I know at least 5 cases where this cm of styrofoam *made* a difference between a light injury and a very severe one. The latest case did not involved a car at all. I guess you will find out you are wrong the hard way, although I do not wish that to you...

Re:Can't agree more (2, Insightful)

Anonymous Coward | about a year ago | (#41522857)

You "know" ?

Can you prove it? Or you THINK it made a difference? Or do you LIKE to believe it?

Re:Can't agree more (5, Funny)

Chuck Chunder (21021) | about a year ago | (#41522959)

You "know" ?

Yes, he has invented a machine that allows him to travel alternate timelines in parallel universes. He uses this machine solely for arguing on the internet.

Either that or the damage done to the helmets indicates a level of force best not applied to a naked head.

Re:Correlation (5, Insightful)

hoboroadie (1726896) | about a year ago | (#41523041)

I find the dents and gouges in my helmet to be pretty compelling evidence of injuries and pain that didn't occur.
YMMV, Science Guy.

Re:Can't agree more (1)

Robert Zenz (1680268) | about a year ago | (#41523101)

You "know" ?

You know, there's something called "experience". It's the moment someone tells you about (or you've witnessed yourself) an accident involving a bike, and that all the paramedics/doctors/whoever said "Good thing you wear that helmet, otherwise I'd now need to attach a label to your toe".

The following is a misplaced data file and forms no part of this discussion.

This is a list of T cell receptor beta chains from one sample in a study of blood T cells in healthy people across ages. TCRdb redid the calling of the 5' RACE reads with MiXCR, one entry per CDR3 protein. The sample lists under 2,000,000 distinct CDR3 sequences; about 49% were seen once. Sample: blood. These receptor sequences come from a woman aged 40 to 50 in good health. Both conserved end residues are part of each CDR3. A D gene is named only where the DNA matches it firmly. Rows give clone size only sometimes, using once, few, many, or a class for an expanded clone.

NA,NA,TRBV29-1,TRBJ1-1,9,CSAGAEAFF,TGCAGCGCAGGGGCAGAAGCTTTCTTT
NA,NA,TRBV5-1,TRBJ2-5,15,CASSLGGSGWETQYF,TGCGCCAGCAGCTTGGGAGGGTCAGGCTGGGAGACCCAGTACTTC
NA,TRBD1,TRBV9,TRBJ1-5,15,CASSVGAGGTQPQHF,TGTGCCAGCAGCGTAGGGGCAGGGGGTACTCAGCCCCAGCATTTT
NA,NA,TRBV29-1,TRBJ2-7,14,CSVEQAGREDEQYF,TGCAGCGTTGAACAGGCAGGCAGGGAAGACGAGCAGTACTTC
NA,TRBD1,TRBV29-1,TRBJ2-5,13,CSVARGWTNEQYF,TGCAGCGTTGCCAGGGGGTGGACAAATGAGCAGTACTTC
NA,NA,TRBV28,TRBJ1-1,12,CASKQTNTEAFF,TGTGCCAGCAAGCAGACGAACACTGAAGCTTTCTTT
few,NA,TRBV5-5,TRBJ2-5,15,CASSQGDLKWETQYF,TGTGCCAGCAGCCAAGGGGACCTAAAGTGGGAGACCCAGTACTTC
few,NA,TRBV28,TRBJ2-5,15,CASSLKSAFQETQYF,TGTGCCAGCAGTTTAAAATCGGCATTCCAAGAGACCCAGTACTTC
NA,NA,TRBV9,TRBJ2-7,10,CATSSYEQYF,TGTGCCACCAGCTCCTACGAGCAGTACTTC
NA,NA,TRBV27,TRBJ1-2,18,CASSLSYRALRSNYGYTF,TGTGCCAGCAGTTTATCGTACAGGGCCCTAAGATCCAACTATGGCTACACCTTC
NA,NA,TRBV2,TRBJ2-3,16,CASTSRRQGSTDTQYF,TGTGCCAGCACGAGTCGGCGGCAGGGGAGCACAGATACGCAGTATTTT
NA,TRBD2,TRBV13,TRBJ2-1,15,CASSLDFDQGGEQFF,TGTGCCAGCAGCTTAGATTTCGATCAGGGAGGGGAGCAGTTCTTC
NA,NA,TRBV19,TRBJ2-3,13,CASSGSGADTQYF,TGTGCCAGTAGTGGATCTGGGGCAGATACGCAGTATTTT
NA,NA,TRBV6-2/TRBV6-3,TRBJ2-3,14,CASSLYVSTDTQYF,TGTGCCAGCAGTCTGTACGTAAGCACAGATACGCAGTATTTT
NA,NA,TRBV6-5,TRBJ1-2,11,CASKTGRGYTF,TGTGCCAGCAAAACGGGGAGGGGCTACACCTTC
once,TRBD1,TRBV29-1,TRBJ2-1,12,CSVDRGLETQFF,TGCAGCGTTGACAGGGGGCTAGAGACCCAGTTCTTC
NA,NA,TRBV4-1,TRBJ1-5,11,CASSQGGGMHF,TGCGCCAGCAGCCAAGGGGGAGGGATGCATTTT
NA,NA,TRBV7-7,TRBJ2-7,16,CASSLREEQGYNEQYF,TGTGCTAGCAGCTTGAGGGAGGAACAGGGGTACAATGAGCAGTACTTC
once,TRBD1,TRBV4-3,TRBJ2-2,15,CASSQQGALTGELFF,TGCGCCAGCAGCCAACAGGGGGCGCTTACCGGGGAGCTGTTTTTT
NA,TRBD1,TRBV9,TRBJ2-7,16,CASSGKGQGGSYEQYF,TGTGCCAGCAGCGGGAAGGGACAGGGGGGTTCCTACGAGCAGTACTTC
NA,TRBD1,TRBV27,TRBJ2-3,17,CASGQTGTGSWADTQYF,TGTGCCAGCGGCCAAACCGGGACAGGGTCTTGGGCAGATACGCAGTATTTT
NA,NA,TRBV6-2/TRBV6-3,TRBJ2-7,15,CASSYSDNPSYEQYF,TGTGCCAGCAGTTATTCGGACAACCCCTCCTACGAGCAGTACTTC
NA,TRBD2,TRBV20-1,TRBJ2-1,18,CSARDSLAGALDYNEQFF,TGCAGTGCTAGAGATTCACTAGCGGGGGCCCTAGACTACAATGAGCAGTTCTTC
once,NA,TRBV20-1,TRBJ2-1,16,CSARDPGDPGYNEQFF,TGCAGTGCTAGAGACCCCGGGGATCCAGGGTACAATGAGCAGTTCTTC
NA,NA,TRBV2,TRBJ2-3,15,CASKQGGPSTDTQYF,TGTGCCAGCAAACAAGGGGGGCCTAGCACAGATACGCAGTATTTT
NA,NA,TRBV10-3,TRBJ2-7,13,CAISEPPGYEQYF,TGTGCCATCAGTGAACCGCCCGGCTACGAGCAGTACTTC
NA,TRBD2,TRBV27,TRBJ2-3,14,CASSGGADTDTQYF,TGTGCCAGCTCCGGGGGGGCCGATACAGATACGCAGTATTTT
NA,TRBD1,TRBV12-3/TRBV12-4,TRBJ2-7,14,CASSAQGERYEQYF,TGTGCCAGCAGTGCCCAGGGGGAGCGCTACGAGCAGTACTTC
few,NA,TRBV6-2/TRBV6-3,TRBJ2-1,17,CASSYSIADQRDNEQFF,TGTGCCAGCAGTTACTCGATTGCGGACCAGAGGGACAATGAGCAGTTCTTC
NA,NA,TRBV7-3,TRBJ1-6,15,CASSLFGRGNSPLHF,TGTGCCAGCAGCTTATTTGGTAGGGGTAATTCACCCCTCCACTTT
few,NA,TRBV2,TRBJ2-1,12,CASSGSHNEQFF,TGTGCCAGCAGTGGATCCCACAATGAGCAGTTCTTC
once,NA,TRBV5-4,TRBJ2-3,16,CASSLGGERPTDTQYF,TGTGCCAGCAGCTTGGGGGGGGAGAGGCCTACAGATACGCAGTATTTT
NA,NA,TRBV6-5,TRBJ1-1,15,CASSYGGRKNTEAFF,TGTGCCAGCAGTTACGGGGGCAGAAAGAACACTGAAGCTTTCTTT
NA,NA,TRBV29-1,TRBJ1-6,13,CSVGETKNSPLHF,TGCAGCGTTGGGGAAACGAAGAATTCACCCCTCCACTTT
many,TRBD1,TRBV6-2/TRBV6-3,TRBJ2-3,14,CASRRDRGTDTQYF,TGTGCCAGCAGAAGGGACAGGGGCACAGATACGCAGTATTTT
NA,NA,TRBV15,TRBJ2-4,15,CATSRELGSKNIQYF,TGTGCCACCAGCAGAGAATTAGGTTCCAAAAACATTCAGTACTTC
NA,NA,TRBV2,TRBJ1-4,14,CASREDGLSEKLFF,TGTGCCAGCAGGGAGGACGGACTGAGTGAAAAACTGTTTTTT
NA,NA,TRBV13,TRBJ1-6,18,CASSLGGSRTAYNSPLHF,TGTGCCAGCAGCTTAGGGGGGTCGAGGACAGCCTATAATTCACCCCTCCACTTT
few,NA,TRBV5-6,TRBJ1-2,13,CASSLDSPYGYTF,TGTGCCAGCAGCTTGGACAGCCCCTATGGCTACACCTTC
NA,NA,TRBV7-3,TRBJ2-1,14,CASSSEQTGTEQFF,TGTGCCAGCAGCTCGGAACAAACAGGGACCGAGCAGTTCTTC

Re:Can't agree more (0)

Anonymous Coward | about a year ago | (#41522901)

No one is arguing a helmet may help save your life in certain rare situations.
The argument is the government should not have the right to force people to be "safe"

Do you also argue that the government should enforce a mandatory 8pm curfew? After all when it is dark it is hard to see and less safe, best make it an arrestable offense to be outside after 8pm.

Do you also argue that the government shouldn't even let you leave your home? After all, it's not safe outside.

Why are you not arguing the government make alcohol illegal, since it makes people unsafe as well?
Cars in general are not safe in any shape or form, they are the leading cause of accidental death. You are also arguing for legal banning of all cars.

If one takes your argument to the logical extreme, you are saying the government has the right to end your life, because living is not a safe activity.

Re:Can't agree more (2)

RanCossack (1138431) | about a year ago | (#41522801)

The US is absurd: you don't have to wear a helmet on a motorbike, but you need one on a pedal bike ?!?

I don't think that's the law; a least in my state, you have to wear a helmet until you turn 18, after which it is your choice.

Re:Can't agree more (5, Insightful)

Anonymous Coward | about a year ago | (#41522807)

And a motorcycle helmet actually illustrates your point really well. To make "being hit by a car" OK on a pedal bicycle you would need a motorcyle style helmet, but obviously no-one is going to wear one of those to ride a bike, they're heavy and awkward and expensive. So they have these smaller, lighter helmets. And they're certified, they have logos on and everything. But wait, what are they certified for?